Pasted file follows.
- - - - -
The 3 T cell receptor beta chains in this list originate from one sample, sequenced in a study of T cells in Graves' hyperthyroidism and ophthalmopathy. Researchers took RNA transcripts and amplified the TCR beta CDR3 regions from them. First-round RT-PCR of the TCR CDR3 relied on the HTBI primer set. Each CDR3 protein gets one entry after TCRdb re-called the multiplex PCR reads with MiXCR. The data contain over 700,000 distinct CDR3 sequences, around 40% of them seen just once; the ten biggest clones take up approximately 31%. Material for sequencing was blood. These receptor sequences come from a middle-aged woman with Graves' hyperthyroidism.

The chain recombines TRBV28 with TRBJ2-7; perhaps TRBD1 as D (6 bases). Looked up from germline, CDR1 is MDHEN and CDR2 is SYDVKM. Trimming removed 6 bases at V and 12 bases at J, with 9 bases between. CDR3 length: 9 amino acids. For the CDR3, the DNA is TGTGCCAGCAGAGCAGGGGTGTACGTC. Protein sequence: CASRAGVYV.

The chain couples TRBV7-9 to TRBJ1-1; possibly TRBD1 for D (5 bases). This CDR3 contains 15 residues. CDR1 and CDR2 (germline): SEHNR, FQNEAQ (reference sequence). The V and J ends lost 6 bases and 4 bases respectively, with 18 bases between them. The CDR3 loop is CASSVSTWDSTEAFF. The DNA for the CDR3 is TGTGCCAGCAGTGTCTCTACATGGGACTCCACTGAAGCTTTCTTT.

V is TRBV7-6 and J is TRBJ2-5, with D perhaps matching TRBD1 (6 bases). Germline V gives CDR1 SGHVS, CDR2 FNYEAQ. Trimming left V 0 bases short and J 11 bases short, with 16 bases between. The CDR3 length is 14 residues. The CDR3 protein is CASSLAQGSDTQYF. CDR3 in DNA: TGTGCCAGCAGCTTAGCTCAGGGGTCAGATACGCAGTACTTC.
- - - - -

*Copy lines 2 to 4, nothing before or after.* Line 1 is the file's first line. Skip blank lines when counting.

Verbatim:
The chain recombines TRBV28 with TRBJ2-7; perhaps TRBD1 as D (6 bases). Looked up from germline, CDR1 is MDHEN and CDR2 is SYDVKM. Trimming removed 6 bases at V and 12 bases at J, with 9 bases between. CDR3 length: 9 amino acids. For the CDR3, the DNA is TGTGCCAGCAGAGCAGGGGTGTACGTC. Protein sequence: CASRAGVYV.

The chain couples TRBV7-9 to TRBJ1-1; possibly TRBD1 for D (5 bases). This CDR3 contains 15 residues. CDR1 and CDR2 (germline): SEHNR, FQNEAQ (reference sequence). The V and J ends lost 6 bases and 4 bases respectively, with 18 bases between them. The CDR3 loop is CASSVSTWDSTEAFF. The DNA for the CDR3 is TGTGCCAGCAGTGTCTCTACATGGGACTCCACTGAAGCTTTCTTT.

V is TRBV7-6 and J is TRBJ2-5, with D perhaps matching TRBD1 (6 bases). Germline V gives CDR1 SGHVS, CDR2 FNYEAQ. Trimming left V 0 bases short and J 11 bases short, with 16 bases between. The CDR3 length is 14 residues. The CDR3 protein is CASSLAQGSDTQYF. CDR3 in DNA: TGTGCCAGCAGCTTAGCTCAGGGGTCAGATACGCAGTACTTC.